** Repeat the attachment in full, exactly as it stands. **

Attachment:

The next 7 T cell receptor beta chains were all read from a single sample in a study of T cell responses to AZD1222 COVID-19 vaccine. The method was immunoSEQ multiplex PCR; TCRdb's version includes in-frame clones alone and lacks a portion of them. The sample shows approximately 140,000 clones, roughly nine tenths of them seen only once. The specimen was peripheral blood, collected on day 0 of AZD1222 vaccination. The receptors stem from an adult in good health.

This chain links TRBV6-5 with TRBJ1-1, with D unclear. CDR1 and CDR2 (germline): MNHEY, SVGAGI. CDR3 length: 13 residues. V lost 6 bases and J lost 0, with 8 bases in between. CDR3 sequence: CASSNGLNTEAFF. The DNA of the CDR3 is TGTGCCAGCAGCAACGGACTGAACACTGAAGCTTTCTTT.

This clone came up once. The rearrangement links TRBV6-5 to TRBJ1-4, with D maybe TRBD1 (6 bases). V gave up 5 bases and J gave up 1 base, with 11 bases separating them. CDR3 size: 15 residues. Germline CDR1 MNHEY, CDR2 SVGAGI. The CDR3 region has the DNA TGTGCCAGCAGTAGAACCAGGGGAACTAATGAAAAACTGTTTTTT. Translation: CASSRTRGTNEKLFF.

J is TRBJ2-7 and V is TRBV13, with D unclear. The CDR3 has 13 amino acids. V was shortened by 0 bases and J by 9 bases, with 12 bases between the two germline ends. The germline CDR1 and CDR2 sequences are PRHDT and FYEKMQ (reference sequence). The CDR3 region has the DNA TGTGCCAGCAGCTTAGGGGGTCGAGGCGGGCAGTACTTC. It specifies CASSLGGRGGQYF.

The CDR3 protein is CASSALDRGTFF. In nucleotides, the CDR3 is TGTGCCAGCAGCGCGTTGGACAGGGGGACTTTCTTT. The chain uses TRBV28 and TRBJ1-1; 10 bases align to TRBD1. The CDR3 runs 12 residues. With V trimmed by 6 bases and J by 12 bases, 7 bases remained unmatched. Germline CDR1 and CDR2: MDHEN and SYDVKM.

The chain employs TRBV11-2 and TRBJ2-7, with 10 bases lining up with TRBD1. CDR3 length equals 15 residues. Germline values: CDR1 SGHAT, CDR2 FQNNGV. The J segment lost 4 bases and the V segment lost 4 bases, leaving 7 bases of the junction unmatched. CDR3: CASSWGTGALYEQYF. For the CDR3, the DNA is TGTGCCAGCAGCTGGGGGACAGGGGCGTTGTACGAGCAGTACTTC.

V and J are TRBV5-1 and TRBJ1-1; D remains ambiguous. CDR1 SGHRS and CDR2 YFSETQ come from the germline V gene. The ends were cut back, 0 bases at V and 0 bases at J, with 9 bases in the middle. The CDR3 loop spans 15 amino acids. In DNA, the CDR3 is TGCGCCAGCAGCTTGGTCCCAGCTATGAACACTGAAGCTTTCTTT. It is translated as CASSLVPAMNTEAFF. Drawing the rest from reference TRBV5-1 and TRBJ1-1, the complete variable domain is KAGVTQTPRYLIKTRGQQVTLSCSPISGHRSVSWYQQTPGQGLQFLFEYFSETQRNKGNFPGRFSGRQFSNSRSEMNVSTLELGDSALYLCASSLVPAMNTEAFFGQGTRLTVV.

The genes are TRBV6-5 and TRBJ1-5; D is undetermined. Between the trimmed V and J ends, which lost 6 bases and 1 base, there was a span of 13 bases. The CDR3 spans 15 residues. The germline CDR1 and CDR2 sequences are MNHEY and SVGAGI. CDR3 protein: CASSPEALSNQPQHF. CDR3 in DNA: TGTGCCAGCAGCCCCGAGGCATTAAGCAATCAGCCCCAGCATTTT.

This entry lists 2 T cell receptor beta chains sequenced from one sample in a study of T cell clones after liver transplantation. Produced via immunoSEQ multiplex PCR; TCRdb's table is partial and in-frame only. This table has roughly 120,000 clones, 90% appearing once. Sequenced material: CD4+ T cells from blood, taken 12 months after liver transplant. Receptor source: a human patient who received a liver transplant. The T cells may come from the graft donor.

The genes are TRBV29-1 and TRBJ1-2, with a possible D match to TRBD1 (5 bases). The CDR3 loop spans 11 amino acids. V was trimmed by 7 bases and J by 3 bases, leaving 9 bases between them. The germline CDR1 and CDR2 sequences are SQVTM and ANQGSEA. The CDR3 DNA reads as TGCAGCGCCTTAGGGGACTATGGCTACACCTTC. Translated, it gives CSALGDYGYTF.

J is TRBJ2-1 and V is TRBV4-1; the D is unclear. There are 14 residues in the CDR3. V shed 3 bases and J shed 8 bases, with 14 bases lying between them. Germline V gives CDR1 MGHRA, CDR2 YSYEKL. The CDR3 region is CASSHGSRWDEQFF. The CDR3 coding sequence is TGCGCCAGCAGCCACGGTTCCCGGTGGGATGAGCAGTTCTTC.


The next 7 T cell receptor beta chains were all read from a single sample in a study of T cell responses to AZD1222 COVID-19 vaccine. The method was immunoSEQ multiplex PCR; TCRdb's version includes in-frame clones alone and lacks a portion of them. The sample shows approximately 140,000 clones, roughly nine tenths of them seen only once. The specimen was peripheral blood, collected on day 0 of AZD1222 vaccination. The receptors stem from an adult in good health.

This chain links TRBV6-5 with TRBJ1-1, with D unclear. CDR1 and CDR2 (germline): MNHEY, SVGAGI. CDR3 length: 13 residues. V lost 6 bases and J lost 0, with 8 bases in between. CDR3 sequence: CASSNGLNTEAFF. The DNA of the CDR3 is TGTGCCAGCAGCAACGGACTGAACACTGAAGCTTTCTTT.

This clone came up once. The rearrangement links TRBV6-5 to TRBJ1-4, with D maybe TRBD1 (6 bases). V gave up 5 bases and J gave up 1 base, with 11 bases separating them. CDR3 size: 15 residues. Germline CDR1 MNHEY, CDR2 SVGAGI. The CDR3 region has the DNA TGTGCCAGCAGTAGAACCAGGGGAACTAATGAAAAACTGTTTTTT. Translation: CASSRTRGTNEKLFF.

J is TRBJ2-7 and V is TRBV13, with D unclear. The CDR3 has 13 amino acids. V was shortened by 0 bases and J by 9 bases, with 12 bases between the two germline ends. The germline CDR1 and CDR2 sequences are PRHDT and FYEKMQ (reference sequence). The CDR3 region has the DNA TGTGCCAGCAGCTTAGGGGGTCGAGGCGGGCAGTACTTC. It specifies CASSLGGRGGQYF.

The CDR3 protein is CASSALDRGTFF. In nucleotides, the CDR3 is TGTGCCAGCAGCGCGTTGGACAGGGGGACTTTCTTT. The chain uses TRBV28 and TRBJ1-1; 10 bases align to TRBD1. The CDR3 runs 12 residues. With V trimmed by 6 bases and J by 12 bases, 7 bases remained unmatched. Germline CDR1 and CDR2: MDHEN and SYDVKM.

The chain employs TRBV11-2 and TRBJ2-7, with 10 bases lining up with TRBD1. CDR3 length equals 15 residues. Germline values: CDR1 SGHAT, CDR2 FQNNGV. The J segment lost 4 bases and the V segment lost 4 bases, leaving 7 bases of the junction unmatched. CDR3: CASSWGTGALYEQYF. For the CDR3, the DNA is TGTGCCAGCAGCTGGGGGACAGGGGCGTTGTACGAGCAGTACTTC.

V and J are TRBV5-1 and TRBJ1-1; D remains ambiguous. CDR1 SGHRS and CDR2 YFSETQ come from the germline V gene. The ends were cut back, 0 bases at V and 0 bases at J, with 9 bases in the middle. The CDR3 loop spans 15 amino acids. In DNA, the CDR3 is TGCGCCAGCAGCTTGGTCCCAGCTATGAACACTGAAGCTTTCTTT. It is translated as CASSLVPAMNTEAFF. Drawing the rest from reference TRBV5-1 and TRBJ1-1, the complete variable domain is KAGVTQTPRYLIKTRGQQVTLSCSPISGHRSVSWYQQTPGQGLQFLFEYFSETQRNKGNFPGRFSGRQFSNSRSEMNVSTLELGDSALYLCASSLVPAMNTEAFFGQGTRLTVV.

The genes are TRBV6-5 and TRBJ1-5; D is undetermined. Between the trimmed V and J ends, which lost 6 bases and 1 base, there was a span of 13 bases. The CDR3 spans 15 residues. The germline CDR1 and CDR2 sequences are MNHEY and SVGAGI. CDR3 protein: CASSPEALSNQPQHF. CDR3 in DNA: TGTGCCAGCAGCCCCGAGGCATTAAGCAATCAGCCCCAGCATTTT.

This entry lists 2 T cell receptor beta chains sequenced from one sample in a study of T cell clones after liver transplantation. Produced via immunoSEQ multiplex PCR; TCRdb's table is partial and in-frame only. This table has roughly 120,000 clones, 90% appearing once. Sequenced material: CD4+ T cells from blood, taken 12 months after liver transplant. Receptor source: a human patient who received a liver transplant. The T cells may come from the graft donor.

The genes are TRBV29-1 and TRBJ1-2, with a possible D match to TRBD1 (5 bases). The CDR3 loop spans 11 amino acids. V was trimmed by 7 bases and J by 3 bases, leaving 9 bases between them. The germline CDR1 and CDR2 sequences are SQVTM and ANQGSEA. The CDR3 DNA reads as TGCAGCGCCTTAGGGGACTATGGCTACACCTTC. Translated, it gives CSALGDYGYTF.

J is TRBJ2-1 and V is TRBV4-1; the D is unclear. There are 14 residues in the CDR3. V shed 3 bases and J shed 8 bases, with 14 bases lying between them. Germline V gives CDR1 MGHRA, CDR2 YSYEKL. The CDR3 region is CASSHGSRWDEQFF. The CDR3 coding sequence is TGCGCCAGCAGCCACGGTTCCCGGTGGGATGAGCAGTTCTTC.